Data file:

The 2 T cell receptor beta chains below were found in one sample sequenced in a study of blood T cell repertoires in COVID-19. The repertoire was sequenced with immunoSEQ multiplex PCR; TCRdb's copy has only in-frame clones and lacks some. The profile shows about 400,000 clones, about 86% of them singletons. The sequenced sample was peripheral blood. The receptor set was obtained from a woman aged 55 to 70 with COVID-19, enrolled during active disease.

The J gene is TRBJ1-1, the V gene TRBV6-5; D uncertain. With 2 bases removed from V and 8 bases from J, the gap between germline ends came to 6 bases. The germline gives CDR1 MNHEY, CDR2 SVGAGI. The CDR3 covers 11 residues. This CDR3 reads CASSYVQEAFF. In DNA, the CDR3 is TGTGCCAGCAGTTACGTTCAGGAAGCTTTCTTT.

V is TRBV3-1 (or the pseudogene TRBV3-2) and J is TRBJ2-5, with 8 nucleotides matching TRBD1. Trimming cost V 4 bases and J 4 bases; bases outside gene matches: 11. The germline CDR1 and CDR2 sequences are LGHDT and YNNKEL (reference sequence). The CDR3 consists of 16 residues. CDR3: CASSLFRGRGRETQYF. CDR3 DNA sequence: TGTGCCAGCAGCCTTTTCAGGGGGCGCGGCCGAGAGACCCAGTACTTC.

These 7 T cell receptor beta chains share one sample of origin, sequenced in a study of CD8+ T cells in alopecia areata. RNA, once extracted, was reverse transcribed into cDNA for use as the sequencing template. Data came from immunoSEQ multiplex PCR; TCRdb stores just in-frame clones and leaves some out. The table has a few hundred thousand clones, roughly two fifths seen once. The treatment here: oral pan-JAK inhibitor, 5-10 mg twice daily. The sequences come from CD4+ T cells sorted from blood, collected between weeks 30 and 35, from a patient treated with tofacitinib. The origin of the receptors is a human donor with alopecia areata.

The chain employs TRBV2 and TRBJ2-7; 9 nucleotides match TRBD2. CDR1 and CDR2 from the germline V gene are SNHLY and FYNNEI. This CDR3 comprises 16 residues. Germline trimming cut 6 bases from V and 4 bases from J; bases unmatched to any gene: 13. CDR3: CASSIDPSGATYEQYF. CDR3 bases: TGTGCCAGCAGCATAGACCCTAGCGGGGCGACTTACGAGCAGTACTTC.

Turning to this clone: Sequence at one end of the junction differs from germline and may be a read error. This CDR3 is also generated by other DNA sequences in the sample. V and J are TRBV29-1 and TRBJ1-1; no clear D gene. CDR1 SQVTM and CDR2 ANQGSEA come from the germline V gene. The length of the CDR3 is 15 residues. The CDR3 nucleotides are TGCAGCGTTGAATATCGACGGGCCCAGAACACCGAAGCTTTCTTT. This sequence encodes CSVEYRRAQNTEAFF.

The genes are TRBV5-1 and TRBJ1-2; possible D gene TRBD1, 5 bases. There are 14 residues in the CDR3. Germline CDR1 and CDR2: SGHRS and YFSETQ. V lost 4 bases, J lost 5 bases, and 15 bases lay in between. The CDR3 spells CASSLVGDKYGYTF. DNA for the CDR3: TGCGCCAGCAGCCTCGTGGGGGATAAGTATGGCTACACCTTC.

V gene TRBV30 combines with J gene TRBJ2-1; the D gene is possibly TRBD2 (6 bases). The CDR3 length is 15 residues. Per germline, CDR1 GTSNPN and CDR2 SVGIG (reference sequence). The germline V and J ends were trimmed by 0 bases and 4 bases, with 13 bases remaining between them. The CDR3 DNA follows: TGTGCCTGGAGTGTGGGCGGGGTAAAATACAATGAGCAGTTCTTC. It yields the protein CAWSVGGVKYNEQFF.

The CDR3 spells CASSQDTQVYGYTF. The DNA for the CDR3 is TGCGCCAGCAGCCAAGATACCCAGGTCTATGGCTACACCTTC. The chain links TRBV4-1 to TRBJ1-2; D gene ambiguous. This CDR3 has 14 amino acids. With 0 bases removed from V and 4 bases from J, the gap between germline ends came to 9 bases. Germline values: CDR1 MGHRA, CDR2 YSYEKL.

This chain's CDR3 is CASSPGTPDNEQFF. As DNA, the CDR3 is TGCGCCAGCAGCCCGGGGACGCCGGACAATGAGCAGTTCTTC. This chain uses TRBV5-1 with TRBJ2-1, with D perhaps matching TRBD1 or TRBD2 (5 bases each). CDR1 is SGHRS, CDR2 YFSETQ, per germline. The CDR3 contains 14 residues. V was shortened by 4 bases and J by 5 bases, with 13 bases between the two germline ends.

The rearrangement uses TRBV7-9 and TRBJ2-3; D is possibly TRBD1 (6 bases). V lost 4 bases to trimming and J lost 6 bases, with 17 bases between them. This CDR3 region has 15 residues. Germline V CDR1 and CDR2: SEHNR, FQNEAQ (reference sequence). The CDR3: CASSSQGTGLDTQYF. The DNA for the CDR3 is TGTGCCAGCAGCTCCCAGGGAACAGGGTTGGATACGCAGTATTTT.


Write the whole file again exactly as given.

The 2 T cell receptor beta chains below were found in one sample sequenced in a study of blood T cell repertoires in COVID-19. The repertoire was sequenced with immunoSEQ multiplex PCR; TCRdb's copy has only in-frame clones and lacks some. The profile shows about 400,000 clones, about 86% of them singletons. The sequenced sample was peripheral blood. The receptor set was obtained from a woman aged 55 to 70 with COVID-19, enrolled during active disease.

The J gene is TRBJ1-1, the V gene TRBV6-5; D uncertain. With 2 bases removed from V and 8 bases from J, the gap between germline ends came to 6 bases. The germline gives CDR1 MNHEY, CDR2 SVGAGI. The CDR3 covers 11 residues. This CDR3 reads CASSYVQEAFF. In DNA, the CDR3 is TGTGCCAGCAGTTACGTTCAGGAAGCTTTCTTT.

V is TRBV3-1 (or the pseudogene TRBV3-2) and J is TRBJ2-5, with 8 nucleotides matching TRBD1. Trimming cost V 4 bases and J 4 bases; bases outside gene matches: 11. The germline CDR1 and CDR2 sequences are LGHDT and YNNKEL (reference sequence). The CDR3 consists of 16 residues. CDR3: CASSLFRGRGRETQYF. CDR3 DNA sequence: TGTGCCAGCAGCCTTTTCAGGGGGCGCGGCCGAGAGACCCAGTACTTC.

These 7 T cell receptor beta chains share one sample of origin, sequenced in a study of CD8+ T cells in alopecia areata. RNA, once extracted, was reverse transcribed into cDNA for use as the sequencing template. Data came from immunoSEQ multiplex PCR; TCRdb stores just in-frame clones and leaves some out. The table has a few hundred thousand clones, roughly two fifths seen once. The treatment here: oral pan-JAK inhibitor, 5-10 mg twice daily. The sequences come from CD4+ T cells sorted from blood, collected between weeks 30 and 35, from a patient treated with tofacitinib. The origin of the receptors is a human donor with alopecia areata.

The chain employs TRBV2 and TRBJ2-7; 9 nucleotides match TRBD2. CDR1 and CDR2 from the germline V gene are SNHLY and FYNNEI. This CDR3 comprises 16 residues. Germline trimming cut 6 bases from V and 4 bases from J; bases unmatched to any gene: 13. CDR3: CASSIDPSGATYEQYF. CDR3 bases: TGTGCCAGCAGCATAGACCCTAGCGGGGCGACTTACGAGCAGTACTTC.

Turning to this clone: Sequence at one end of the junction differs from germline and may be a read error. This CDR3 is also generated by other DNA sequences in the sample. V and J are TRBV29-1 and TRBJ1-1; no clear D gene. CDR1 SQVTM and CDR2 ANQGSEA come from the germline V gene. The length of the CDR3 is 15 residues. The CDR3 nucleotides are TGCAGCGTTGAATATCGACGGGCCCAGAACACCGAAGCTTTCTTT. This sequence encodes CSVEYRRAQNTEAFF.

The genes are TRBV5-1 and TRBJ1-2; possible D gene TRBD1, 5 bases. There are 14 residues in the CDR3. Germline CDR1 and CDR2: SGHRS and YFSETQ. V lost 4 bases, J lost 5 bases, and 15 bases lay in between. The CDR3 spells CASSLVGDKYGYTF. DNA for the CDR3: TGCGCCAGCAGCCTCGTGGGGGATAAGTATGGCTACACCTTC.

V gene TRBV30 combines with J gene TRBJ2-1; the D gene is possibly TRBD2 (6 bases). The CDR3 length is 15 residues. Per germline, CDR1 GTSNPN and CDR2 SVGIG (reference sequence). The germline V and J ends were trimmed by 0 bases and 4 bases, with 13 bases remaining between them. The CDR3 DNA follows: TGTGCCTGGAGTGTGGGCGGGGTAAAATACAATGAGCAGTTCTTC. It yields the protein CAWSVGGVKYNEQFF.

The CDR3 spells CASSQDTQVYGYTF. The DNA for the CDR3 is TGCGCCAGCAGCCAAGATACCCAGGTCTATGGCTACACCTTC. The chain links TRBV4-1 to TRBJ1-2; D gene ambiguous. This CDR3 has 14 amino acids. With 0 bases removed from V and 4 bases from J, the gap between germline ends came to 9 bases. Germline values: CDR1 MGHRA, CDR2 YSYEKL.

This chain's CDR3 is CASSPGTPDNEQFF. As DNA, the CDR3 is TGCGCCAGCAGCCCGGGGACGCCGGACAATGAGCAGTTCTTC. This chain uses TRBV5-1 with TRBJ2-1, with D perhaps matching TRBD1 or TRBD2 (5 bases each). CDR1 is SGHRS, CDR2 YFSETQ, per germline. The CDR3 contains 14 residues. V was shortened by 4 bases and J by 5 bases, with 13 bases between the two germline ends.

The rearrangement uses TRBV7-9 and TRBJ2-3; D is possibly TRBD1 (6 bases). V lost 4 bases to trimming and J lost 6 bases, with 17 bases between them. This CDR3 region has 15 residues. Germline V CDR1 and CDR2: SEHNR, FQNEAQ (reference sequence). The CDR3: CASSSQGTGLDTQYF. The DNA for the CDR3 is TGTGCCAGCAGCTCCCAGGGAACAGGGTTGGATACGCAGTATTTT.